Hello One and All and Welcome to the New Year 2020 !!

I know I am dating myself, but I remember reading George Orwell’s “1984” in either jr high or high school and thinking “WOW –  THAT’S really a long distance in the future!!!
SO – I have no idea where those 40 +/- years have disappeared to – but here we are!!

       We had some really great happenings last year in regards to fish care – some really monumental events in respect to preserving and sustaining the awesome smallmouth bass population in the eastern Lake Ontario basin and the St Lawrence River.  Most notably, the decision made within the B.A.S.S. management to REQUIRE each of the Elite anglers, at the Waddington event, to get “hands on” training (from yours truly – thank you Trip Weldon!!)  The following are details from my experience providing that training.  It is well worth the read!!

       Each of the 70+ anglers were allowed to possess fish in their live wells (an exception to the normal tournament rules) during the practice days and bring them into the Waddington launch area, where I waited to give individual hands on lessons in fizzing.  And, we kept ‘A LIST’!!  If they did not bring fish in during the practice days, then they were required to show up on their ‘day off’ (Wed) and get hands on practice with fish we had caught and held  overnight in the release boats for that specific purpose.  

       B.A.S.S.  was ABSOLUTELY dead serious about the training.  After it was over, Trip wanted a list of everyone that did NOT show up to get the hands on training.  In his words – he was going to “go hunt them down!”  They were required to show up and learn – and B.A.S.S. took that responsibility towards the health of the fishery very very seriously. I was very happy with the sincere interest shown on behalf of all the Elite anglers that participated. It was truly a lot fun taking a bunch of guys full of apprehension with regards to handling needles/piercing fish and turning them into technique confident anglers!

      I was very happy to report to Trip that every last angler on the list had been present and accounted for in the training.  I was very hopeful this required training would positively impact the mortality figures for this event.  I had absolutely no idea the magnitude of impact it was going to have.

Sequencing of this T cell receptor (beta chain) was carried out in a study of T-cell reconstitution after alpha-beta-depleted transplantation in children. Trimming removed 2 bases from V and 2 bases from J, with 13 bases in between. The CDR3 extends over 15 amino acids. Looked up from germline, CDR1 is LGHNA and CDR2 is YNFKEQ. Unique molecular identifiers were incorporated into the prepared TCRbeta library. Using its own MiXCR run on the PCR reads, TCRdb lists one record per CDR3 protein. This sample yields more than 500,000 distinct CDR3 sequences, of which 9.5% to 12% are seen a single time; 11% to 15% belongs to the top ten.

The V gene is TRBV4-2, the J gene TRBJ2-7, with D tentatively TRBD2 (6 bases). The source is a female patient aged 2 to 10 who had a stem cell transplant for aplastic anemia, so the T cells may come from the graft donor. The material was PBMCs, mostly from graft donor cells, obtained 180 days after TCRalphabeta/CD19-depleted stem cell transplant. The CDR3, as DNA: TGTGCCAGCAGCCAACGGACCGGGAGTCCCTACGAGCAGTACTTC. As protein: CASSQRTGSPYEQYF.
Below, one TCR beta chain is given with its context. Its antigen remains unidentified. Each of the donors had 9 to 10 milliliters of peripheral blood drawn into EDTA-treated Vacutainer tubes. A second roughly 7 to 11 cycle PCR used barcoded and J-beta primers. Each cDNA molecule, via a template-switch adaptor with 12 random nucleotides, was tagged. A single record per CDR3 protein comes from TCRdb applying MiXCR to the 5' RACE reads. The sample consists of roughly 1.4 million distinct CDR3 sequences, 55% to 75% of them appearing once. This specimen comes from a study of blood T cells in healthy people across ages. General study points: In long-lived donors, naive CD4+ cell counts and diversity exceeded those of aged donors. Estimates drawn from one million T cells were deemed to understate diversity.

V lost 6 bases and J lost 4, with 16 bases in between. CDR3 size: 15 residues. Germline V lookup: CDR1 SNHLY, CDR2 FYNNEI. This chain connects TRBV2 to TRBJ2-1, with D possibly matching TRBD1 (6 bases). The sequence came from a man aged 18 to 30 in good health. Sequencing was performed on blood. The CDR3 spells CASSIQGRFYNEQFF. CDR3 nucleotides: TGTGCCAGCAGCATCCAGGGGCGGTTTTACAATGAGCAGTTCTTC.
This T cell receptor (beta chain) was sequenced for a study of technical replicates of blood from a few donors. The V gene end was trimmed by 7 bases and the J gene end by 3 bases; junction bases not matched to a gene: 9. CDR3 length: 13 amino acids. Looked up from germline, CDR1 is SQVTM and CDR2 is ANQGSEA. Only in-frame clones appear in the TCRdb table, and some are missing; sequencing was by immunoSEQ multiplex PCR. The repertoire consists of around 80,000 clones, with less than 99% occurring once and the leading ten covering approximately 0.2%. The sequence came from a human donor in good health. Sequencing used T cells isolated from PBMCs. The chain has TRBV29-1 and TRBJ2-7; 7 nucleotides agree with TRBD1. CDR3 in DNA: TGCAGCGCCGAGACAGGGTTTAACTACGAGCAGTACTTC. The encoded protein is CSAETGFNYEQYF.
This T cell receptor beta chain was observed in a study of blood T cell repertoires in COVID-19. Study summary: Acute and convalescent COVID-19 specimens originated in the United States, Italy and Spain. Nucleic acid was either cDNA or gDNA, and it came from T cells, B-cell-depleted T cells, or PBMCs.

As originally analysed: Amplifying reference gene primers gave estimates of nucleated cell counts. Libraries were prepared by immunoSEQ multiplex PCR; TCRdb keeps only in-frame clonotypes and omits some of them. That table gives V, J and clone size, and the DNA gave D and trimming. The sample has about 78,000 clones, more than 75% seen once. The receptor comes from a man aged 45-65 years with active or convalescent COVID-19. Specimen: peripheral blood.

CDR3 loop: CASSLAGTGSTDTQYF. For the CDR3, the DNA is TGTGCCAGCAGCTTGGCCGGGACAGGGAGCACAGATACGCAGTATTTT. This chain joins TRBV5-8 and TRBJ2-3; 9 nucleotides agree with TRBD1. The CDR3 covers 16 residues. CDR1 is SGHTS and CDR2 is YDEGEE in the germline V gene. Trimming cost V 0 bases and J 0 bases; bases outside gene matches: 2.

As the end of the first tournament day came to a close and the Elite anglers were idling one by one past the release boats, I was perched there giving ‘thumbs up/down’ signs to everyone driving by.   My meaning to the thumbs up/down was to wonder if the anglers had caught good bags or not.  But each and everyone that responded to me universally responded with pride and excitement something similar to the following; ” I DID IT BARB!!  I FIZZED EVERY ONE OF THEM!!  IT WORKED GREAT!!!”  Over and over – they all had the same responses.  

      I was excited at first – giddy would have been a closer description of how I felt.  But I told myself the proof would be in the condition of the fish at weigh in. I held my breath as the fish started coming across the scale.  

       As the fish were run back to the release boats, we started assessing the fish and sorting them into who needed resuscitation/fizzing and who didn’t.  We had lined up about 5 or 6 extra ‘fizzers’ to have on hand due to the amount of fish that had required fizzing the previous year.  When I tell you that we were into 30 or 40 fish into the weigh in before we needed anyone’s fizzing services – I felt like I had just witnessed a true MIRACLE. The hands on training the Elite anglers had participated in COMPLETELY REVERSED THE MORTALITY STATISTICS FOR THIS EVENT.  Completely.

      I felt like I was living a wonderful dream.  The worry/nightmares I had experienced since the previous year’s events was lifted.   This concern for the mortality rates was certainly NOT just limited to B.A.S.S. events.  ALL of the major large tournament organizations that had events on the St Lawrence River/Eastern Basin water had had mortality statistics that have seen the need for substantial improvement.  But to my knowledge, B.A.S.S. was the only large event organization   that took a positive, pro-active step to provide required education to their anglers to help minimize immediate post tournament mortality rates.   And I had reached out to two of the other large groups to offer educational services – at no direct cost to them – and was politely refused.